Heptascelio striatosternus Narendran & Ramesh Babu

Johnson, Norman F., Masner, Lubomír, Musetti, Luciana, Noort, Simon Van, K, Rajmohana, Darling, Christopher & Polaszek, Antonia , 2008, Revision of world species of the genus Heptascelio Kieffer (Hymenoptera: Platygastroidea, Platygastridae), Zootaxa 1776, pp. 1-51: 25-27

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Heptascelio striatosternus Narendran & Ramesh Babu


Heptascelio striatosternus Narendran & Ramesh Babu 

urn:lsid:zoobank.org:act: 95 BFFD 3 C-DC 91 - 4 C 56 -A 11 D-EE 31019 A 4 B 91 urn:lsid:biosci.ohio-state.edu:osuc_concepts: 30148

http://www.morphbank.net/?id= 224256

http://atbi.biosci.ohio-state.edu/HymOnline/map-large.html?id= 233774 57. http://zoobank.org/urn:lsid:zoobank.org:specimen:F 7949 E 10 -CC 80-4831 - 8 AAF- 60 A 9363 AC 10 B Figures 73–84; Morphbank 58 Heptascelio striatosternus Narendran & Ramesh Babu, 1996: 90  , 92 (original description, keyed); Rajmohana, 2006: 125 (description, keyed).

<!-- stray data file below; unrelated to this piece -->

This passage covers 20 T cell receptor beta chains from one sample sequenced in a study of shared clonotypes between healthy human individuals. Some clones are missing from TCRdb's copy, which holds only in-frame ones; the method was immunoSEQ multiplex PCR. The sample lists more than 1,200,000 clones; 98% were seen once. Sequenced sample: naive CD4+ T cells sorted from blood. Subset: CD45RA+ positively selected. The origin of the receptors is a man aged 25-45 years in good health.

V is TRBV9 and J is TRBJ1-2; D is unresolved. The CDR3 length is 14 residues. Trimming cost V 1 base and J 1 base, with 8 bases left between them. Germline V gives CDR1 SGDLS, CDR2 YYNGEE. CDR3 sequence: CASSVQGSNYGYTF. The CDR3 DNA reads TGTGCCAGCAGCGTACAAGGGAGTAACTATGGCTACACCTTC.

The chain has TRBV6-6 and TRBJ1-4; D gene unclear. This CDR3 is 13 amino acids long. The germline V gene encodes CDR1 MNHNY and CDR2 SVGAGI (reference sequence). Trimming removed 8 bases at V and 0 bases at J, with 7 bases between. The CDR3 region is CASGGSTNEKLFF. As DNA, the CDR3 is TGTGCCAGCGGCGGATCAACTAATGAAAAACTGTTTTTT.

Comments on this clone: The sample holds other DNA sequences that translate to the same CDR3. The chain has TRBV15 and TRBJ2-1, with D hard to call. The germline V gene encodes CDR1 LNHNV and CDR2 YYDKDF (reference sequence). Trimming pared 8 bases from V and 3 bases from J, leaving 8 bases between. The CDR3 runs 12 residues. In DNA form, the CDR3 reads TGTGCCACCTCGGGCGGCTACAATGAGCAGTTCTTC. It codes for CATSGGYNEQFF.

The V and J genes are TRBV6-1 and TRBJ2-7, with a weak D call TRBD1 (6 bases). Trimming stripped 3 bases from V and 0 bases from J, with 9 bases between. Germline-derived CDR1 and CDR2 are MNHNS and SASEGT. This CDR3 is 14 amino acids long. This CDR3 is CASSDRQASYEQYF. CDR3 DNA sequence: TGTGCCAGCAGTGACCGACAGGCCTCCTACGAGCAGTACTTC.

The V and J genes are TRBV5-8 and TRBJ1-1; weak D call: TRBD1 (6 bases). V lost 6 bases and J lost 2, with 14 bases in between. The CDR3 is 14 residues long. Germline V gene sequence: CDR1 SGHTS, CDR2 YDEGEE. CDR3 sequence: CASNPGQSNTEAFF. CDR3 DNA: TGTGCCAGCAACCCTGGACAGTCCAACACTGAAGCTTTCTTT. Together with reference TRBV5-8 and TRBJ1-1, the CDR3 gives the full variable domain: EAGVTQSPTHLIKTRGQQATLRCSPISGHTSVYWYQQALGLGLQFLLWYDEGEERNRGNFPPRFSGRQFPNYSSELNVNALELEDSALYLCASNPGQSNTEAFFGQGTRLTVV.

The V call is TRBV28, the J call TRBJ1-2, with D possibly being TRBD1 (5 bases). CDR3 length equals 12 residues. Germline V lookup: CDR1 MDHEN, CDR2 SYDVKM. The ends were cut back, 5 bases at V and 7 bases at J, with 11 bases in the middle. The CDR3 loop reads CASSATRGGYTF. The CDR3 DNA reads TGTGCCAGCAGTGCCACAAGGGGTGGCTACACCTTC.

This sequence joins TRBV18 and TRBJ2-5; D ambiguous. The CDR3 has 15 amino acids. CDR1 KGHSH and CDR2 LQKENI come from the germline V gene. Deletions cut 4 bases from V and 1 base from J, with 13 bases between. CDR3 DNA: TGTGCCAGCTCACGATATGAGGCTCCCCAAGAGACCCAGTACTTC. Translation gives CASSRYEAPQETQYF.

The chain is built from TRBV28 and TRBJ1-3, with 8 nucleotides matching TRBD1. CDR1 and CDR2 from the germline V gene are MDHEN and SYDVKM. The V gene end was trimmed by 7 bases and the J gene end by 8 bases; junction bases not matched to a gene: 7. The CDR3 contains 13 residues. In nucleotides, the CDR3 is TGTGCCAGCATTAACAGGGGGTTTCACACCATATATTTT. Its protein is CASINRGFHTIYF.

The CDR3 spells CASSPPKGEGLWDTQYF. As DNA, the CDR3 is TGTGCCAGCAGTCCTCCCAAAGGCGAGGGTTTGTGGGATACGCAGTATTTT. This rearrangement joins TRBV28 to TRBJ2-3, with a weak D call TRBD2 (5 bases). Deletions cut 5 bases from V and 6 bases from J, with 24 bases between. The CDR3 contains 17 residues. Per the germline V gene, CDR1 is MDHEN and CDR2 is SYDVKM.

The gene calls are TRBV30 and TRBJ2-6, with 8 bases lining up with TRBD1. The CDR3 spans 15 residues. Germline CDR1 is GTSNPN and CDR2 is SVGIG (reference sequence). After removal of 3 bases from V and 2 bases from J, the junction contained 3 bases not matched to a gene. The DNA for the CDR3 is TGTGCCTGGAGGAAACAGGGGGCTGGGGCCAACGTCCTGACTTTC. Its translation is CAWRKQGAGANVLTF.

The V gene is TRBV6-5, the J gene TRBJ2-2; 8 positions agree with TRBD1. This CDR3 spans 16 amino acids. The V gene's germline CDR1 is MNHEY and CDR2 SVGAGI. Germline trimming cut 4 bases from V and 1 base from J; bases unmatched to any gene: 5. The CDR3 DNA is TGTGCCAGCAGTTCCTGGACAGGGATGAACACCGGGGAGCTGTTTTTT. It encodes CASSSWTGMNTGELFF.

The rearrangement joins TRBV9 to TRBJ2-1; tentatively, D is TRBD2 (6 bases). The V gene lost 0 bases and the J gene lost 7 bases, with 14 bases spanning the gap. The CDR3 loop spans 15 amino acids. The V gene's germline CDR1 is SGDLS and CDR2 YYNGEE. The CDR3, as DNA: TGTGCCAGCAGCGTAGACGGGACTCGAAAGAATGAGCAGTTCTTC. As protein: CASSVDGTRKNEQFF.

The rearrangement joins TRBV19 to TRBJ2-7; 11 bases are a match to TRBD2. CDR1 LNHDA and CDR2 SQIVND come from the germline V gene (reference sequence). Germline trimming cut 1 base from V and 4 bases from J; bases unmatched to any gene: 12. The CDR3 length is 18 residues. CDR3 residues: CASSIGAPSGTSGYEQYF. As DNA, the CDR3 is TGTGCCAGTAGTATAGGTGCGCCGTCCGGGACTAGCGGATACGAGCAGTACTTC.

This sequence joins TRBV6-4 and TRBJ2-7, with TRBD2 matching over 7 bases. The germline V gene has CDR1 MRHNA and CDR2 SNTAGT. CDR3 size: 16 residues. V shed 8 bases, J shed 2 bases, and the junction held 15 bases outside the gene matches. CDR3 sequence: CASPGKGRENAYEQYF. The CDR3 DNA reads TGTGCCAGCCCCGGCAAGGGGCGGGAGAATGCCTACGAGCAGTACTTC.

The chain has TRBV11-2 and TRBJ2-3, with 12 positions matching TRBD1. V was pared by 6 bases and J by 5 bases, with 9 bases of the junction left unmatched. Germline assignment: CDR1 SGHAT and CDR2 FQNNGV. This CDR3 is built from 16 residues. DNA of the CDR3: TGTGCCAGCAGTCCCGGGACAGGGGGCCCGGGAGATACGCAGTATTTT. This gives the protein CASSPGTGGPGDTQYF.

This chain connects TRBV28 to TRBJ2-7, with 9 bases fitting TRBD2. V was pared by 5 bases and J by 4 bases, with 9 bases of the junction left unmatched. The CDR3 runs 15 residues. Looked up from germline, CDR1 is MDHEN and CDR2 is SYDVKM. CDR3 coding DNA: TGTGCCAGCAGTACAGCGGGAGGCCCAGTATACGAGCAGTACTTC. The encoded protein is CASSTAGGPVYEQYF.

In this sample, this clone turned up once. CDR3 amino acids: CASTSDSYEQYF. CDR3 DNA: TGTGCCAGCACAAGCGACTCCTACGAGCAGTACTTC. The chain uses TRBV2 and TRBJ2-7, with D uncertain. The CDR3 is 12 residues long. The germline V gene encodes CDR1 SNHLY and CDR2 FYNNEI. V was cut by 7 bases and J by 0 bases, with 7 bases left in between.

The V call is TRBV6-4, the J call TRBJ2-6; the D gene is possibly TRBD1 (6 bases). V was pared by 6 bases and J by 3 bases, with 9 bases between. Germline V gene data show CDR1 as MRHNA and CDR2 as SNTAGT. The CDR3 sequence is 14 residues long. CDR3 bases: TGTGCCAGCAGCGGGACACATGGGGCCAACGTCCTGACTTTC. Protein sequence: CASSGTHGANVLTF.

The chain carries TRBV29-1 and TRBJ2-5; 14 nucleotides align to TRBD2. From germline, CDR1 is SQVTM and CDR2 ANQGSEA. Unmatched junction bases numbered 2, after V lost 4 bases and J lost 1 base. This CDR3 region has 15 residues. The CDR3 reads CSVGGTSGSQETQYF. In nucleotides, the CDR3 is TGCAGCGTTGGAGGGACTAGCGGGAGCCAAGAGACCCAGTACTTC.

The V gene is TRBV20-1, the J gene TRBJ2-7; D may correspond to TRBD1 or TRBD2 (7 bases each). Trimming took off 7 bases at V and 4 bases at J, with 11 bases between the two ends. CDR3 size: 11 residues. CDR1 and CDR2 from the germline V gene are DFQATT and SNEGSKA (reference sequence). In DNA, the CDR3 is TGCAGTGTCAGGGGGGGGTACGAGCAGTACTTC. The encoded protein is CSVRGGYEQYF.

Heptascelio punctisternus Narendran & Ramesh Babu, 1996: 90  , 91 (original description, keyed); Rajmohana, 2006: 125 (description, keyed). New synonymy.

urn:lsid:zoobank.org:act: A0EF0D 9 C- 5314 - 40 AE-B 14 F- 9 AF 89 C08C 712

urn:lsid:biosci.ohio-state.edu:osuc_concepts: 30149

Description. Female body length: 3.6–4.3 mm (n= 20). Male body length: 3.4–4.2 mm (n= 19). Body color of female: entirely dark, dark brown to black. Color of female antenna: brown to dark brown throughout. Color of wing membrane: with weak general brown infuscation, longitudinal dark streak below submarginal vein moderately developed. Color of legs: coxae and femora dark brown, otherwise brown. Body color of male: entirely black. Color of male antenna: A 1 –A 5 brown, A 6 –A 12 pale brown.

Sculpture of occiput and posterior vertex: areolate rugose, with distinct transverse tendency. Sculpture of frons below ocellus in female: areolate rugose. Shape of dorsal margin of frontal scrobe: evenly arcuate, weakly produced. Sculpture of frontal depression in female: transversely striate ventrally, with smooth field dorsomedially. Sculpture of gena: with irregular dorsoventral rugae. Setation of gena: with numerous strong, erect, dark bristles amid shorter setation. Shape of mandibles: normal length, crossed transversely below head when closed, tips overlapping.